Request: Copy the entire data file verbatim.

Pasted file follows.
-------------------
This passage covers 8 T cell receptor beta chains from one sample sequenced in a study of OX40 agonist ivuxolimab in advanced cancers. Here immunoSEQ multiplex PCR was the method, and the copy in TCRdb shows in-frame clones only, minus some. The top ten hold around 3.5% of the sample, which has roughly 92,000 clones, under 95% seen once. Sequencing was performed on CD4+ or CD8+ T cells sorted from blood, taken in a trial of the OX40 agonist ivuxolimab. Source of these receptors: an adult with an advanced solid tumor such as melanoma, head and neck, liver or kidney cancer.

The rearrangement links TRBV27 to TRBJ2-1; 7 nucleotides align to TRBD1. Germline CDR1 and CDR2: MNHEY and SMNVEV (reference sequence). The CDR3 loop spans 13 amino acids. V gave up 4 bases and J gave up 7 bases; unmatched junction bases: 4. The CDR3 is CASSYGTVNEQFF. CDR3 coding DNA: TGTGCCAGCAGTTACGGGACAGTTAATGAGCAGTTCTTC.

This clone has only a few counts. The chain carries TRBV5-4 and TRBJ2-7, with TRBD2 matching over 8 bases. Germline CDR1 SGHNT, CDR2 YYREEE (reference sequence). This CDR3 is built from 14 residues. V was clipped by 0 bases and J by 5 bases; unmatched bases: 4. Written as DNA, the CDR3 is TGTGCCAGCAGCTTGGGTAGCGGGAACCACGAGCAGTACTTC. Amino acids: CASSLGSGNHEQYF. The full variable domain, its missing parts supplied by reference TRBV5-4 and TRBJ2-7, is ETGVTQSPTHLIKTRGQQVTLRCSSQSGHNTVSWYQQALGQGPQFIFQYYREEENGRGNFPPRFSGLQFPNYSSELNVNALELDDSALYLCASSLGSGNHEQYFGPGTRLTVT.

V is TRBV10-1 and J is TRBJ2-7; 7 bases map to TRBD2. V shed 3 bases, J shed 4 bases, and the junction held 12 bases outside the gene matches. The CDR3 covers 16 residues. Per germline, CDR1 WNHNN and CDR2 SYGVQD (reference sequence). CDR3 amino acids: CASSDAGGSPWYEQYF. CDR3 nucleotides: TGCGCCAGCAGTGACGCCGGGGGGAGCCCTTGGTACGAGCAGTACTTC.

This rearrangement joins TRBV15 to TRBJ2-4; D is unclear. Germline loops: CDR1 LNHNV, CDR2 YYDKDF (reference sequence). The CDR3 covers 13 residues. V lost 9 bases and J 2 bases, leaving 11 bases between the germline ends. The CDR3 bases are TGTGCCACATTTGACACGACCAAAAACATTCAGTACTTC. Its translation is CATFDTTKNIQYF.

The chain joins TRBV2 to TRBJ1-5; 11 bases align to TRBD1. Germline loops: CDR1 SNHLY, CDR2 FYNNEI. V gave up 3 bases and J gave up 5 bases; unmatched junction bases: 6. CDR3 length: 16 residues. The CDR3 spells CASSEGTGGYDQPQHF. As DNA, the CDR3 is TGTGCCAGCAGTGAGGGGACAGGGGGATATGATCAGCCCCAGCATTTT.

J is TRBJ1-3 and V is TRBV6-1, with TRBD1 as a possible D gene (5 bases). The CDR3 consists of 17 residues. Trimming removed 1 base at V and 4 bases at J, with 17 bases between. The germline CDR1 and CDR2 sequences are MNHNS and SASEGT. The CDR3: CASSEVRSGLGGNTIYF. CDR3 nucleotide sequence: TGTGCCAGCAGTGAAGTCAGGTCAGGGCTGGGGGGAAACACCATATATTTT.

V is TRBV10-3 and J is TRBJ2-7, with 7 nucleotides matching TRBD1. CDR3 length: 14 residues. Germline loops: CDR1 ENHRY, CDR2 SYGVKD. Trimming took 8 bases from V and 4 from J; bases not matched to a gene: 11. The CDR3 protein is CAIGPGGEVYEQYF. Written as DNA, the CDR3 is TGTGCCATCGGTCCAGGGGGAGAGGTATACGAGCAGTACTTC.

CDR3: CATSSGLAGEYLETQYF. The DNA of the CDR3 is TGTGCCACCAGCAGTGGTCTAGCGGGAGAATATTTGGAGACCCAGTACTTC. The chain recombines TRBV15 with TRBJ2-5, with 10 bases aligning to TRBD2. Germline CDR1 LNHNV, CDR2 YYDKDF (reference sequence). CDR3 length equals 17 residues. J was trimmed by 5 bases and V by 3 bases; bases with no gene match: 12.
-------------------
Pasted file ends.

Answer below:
This passage covers 8 T cell receptor beta chains from one sample sequenced in a study of OX40 agonist ivuxolimab in advanced cancers. Here immunoSEQ multiplex PCR was the method, and the copy in TCRdb shows in-frame clones only, minus some. The top ten hold around 3.5% of the sample, which has roughly 92,000 clones, under 95% seen once. Sequencing was performed on CD4+ or CD8+ T cells sorted from blood, taken in a trial of the OX40 agonist ivuxolimab. Source of these receptors: an adult with an advanced solid tumor such as melanoma, head and neck, liver or kidney cancer.

The rearrangement links TRBV27 to TRBJ2-1; 7 nucleotides align to TRBD1. Germline CDR1 and CDR2: MNHEY and SMNVEV (reference sequence). The CDR3 loop spans 13 amino acids. V gave up 4 bases and J gave up 7 bases; unmatched junction bases: 4. The CDR3 is CASSYGTVNEQFF. CDR3 coding DNA: TGTGCCAGCAGTTACGGGACAGTTAATGAGCAGTTCTTC.

This clone has only a few counts. The chain carries TRBV5-4 and TRBJ2-7, with TRBD2 matching over 8 bases. Germline CDR1 SGHNT, CDR2 YYREEE (reference sequence). This CDR3 is built from 14 residues. V was clipped by 0 bases and J by 5 bases; unmatched bases: 4. Written as DNA, the CDR3 is TGTGCCAGCAGCTTGGGTAGCGGGAACCACGAGCAGTACTTC. Amino acids: CASSLGSGNHEQYF. The full variable domain, its missing parts supplied by reference TRBV5-4 and TRBJ2-7, is ETGVTQSPTHLIKTRGQQVTLRCSSQSGHNTVSWYQQALGQGPQFIFQYYREEENGRGNFPPRFSGLQFPNYSSELNVNALELDDSALYLCASSLGSGNHEQYFGPGTRLTVT.

V is TRBV10-1 and J is TRBJ2-7; 7 bases map to TRBD2. V shed 3 bases, J shed 4 bases, and the junction held 12 bases outside the gene matches. The CDR3 covers 16 residues. Per germline, CDR1 WNHNN and CDR2 SYGVQD (reference sequence). CDR3 amino acids: CASSDAGGSPWYEQYF. CDR3 nucleotides: TGCGCCAGCAGTGACGCCGGGGGGAGCCCTTGGTACGAGCAGTACTTC.

This rearrangement joins TRBV15 to TRBJ2-4; D is unclear. Germline loops: CDR1 LNHNV, CDR2 YYDKDF (reference sequence). The CDR3 covers 13 residues. V lost 9 bases and J 2 bases, leaving 11 bases between the germline ends. The CDR3 bases are TGTGCCACATTTGACACGACCAAAAACATTCAGTACTTC. Its translation is CATFDTTKNIQYF.

The chain joins TRBV2 to TRBJ1-5; 11 bases align to TRBD1. Germline loops: CDR1 SNHLY, CDR2 FYNNEI. V gave up 3 bases and J gave up 5 bases; unmatched junction bases: 6. CDR3 length: 16 residues. The CDR3 spells CASSEGTGGYDQPQHF. As DNA, the CDR3 is TGTGCCAGCAGTGAGGGGACAGGGGGATATGATCAGCCCCAGCATTTT.

J is TRBJ1-3 and V is TRBV6-1, with TRBD1 as a possible D gene (5 bases). The CDR3 consists of 17 residues. Trimming removed 1 base at V and 4 bases at J, with 17 bases between. The germline CDR1 and CDR2 sequences are MNHNS and SASEGT. The CDR3: CASSEVRSGLGGNTIYF. CDR3 nucleotide sequence: TGTGCCAGCAGTGAAGTCAGGTCAGGGCTGGGGGGAAACACCATATATTTT.

V is TRBV10-3 and J is TRBJ2-7, with 7 nucleotides matching TRBD1. CDR3 length: 14 residues. Germline loops: CDR1 ENHRY, CDR2 SYGVKD. Trimming took 8 bases from V and 4 from J; bases not matched to a gene: 11. The CDR3 protein is CAIGPGGEVYEQYF. Written as DNA, the CDR3 is TGTGCCATCGGTCCAGGGGGAGAGGTATACGAGCAGTACTTC.

CDR3: CATSSGLAGEYLETQYF. The DNA of the CDR3 is TGTGCCACCAGCAGTGGTCTAGCGGGAGAATATTTGGAGACCCAGTACTTC. The chain recombines TRBV15 with TRBJ2-5, with 10 bases aligning to TRBD2. Germline CDR1 LNHNV, CDR2 YYDKDF (reference sequence). CDR3 length equals 17 residues. J was trimmed by 5 bases and V by 3 bases; bases with no gene match: 12.